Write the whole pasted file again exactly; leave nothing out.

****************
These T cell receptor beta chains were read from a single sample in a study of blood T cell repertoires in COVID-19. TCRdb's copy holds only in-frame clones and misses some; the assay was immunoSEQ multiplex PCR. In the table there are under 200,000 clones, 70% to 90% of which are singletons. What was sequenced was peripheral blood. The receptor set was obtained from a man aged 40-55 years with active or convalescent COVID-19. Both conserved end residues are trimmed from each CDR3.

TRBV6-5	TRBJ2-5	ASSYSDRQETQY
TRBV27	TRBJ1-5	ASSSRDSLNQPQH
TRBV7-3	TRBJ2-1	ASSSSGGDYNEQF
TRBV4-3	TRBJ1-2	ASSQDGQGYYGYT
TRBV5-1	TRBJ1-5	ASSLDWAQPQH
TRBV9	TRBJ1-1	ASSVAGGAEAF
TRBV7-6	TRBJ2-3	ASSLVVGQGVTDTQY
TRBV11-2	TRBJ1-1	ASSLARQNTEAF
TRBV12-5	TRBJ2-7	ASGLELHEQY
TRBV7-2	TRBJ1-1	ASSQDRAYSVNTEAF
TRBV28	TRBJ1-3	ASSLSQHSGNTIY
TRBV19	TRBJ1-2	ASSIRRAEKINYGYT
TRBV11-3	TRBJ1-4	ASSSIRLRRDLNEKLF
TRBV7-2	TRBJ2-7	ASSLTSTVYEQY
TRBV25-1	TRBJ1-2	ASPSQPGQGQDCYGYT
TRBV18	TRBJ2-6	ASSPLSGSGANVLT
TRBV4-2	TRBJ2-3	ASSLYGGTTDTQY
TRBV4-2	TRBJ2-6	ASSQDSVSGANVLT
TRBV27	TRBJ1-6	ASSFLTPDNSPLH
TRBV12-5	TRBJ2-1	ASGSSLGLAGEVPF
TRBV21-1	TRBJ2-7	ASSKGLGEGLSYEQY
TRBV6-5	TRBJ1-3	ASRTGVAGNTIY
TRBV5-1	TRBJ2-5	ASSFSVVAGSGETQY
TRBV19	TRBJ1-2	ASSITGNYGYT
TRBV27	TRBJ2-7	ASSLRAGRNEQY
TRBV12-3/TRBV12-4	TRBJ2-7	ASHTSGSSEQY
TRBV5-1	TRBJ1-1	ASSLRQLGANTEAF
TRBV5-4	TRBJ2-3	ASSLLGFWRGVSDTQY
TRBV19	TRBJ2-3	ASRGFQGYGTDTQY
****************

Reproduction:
These T cell receptor beta chains were read from a single sample in a study of blood T cell repertoires in COVID-19. TCRdb's copy holds only in-frame clones and misses some; the assay was immunoSEQ multiplex PCR. In the table there are under 200,000 clones, 70% to 90% of which are singletons. What was sequenced was peripheral blood. The receptor set was obtained from a man aged 40-55 years with active or convalescent COVID-19. Both conserved end residues are trimmed from each CDR3.

TRBV6-5	TRBJ2-5	ASSYSDRQETQY
TRBV27	TRBJ1-5	ASSSRDSLNQPQH
TRBV7-3	TRBJ2-1	ASSSSGGDYNEQF
TRBV4-3	TRBJ1-2	ASSQDGQGYYGYT
TRBV5-1	TRBJ1-5	ASSLDWAQPQH
TRBV9	TRBJ1-1	ASSVAGGAEAF
TRBV7-6	TRBJ2-3	ASSLVVGQGVTDTQY
TRBV11-2	TRBJ1-1	ASSLARQNTEAF
TRBV12-5	TRBJ2-7	ASGLELHEQY
TRBV7-2	TRBJ1-1	ASSQDRAYSVNTEAF
TRBV28	TRBJ1-3	ASSLSQHSGNTIY
TRBV19	TRBJ1-2	ASSIRRAEKINYGYT
TRBV11-3	TRBJ1-4	ASSSIRLRRDLNEKLF
TRBV7-2	TRBJ2-7	ASSLTSTVYEQY
TRBV25-1	TRBJ1-2	ASPSQPGQGQDCYGYT
TRBV18	TRBJ2-6	ASSPLSGSGANVLT
TRBV4-2	TRBJ2-3	ASSLYGGTTDTQY
TRBV4-2	TRBJ2-6	ASSQDSVSGANVLT
TRBV27	TRBJ1-6	ASSFLTPDNSPLH
TRBV12-5	TRBJ2-1	ASGSSLGLAGEVPF
TRBV21-1	TRBJ2-7	ASSKGLGEGLSYEQY
TRBV6-5	TRBJ1-3	ASRTGVAGNTIY
TRBV5-1	TRBJ2-5	ASSFSVVAGSGETQY
TRBV19	TRBJ1-2	ASSITGNYGYT
TRBV27	TRBJ2-7	ASSLRAGRNEQY
TRBV12-3/TRBV12-4	TRBJ2-7	ASHTSGSSEQY
TRBV5-1	TRBJ1-1	ASSLRQLGANTEAF
TRBV5-4	TRBJ2-3	ASSLLGFWRGVSDTQY
TRBV19	TRBJ2-3	ASRGFQGYGTDTQY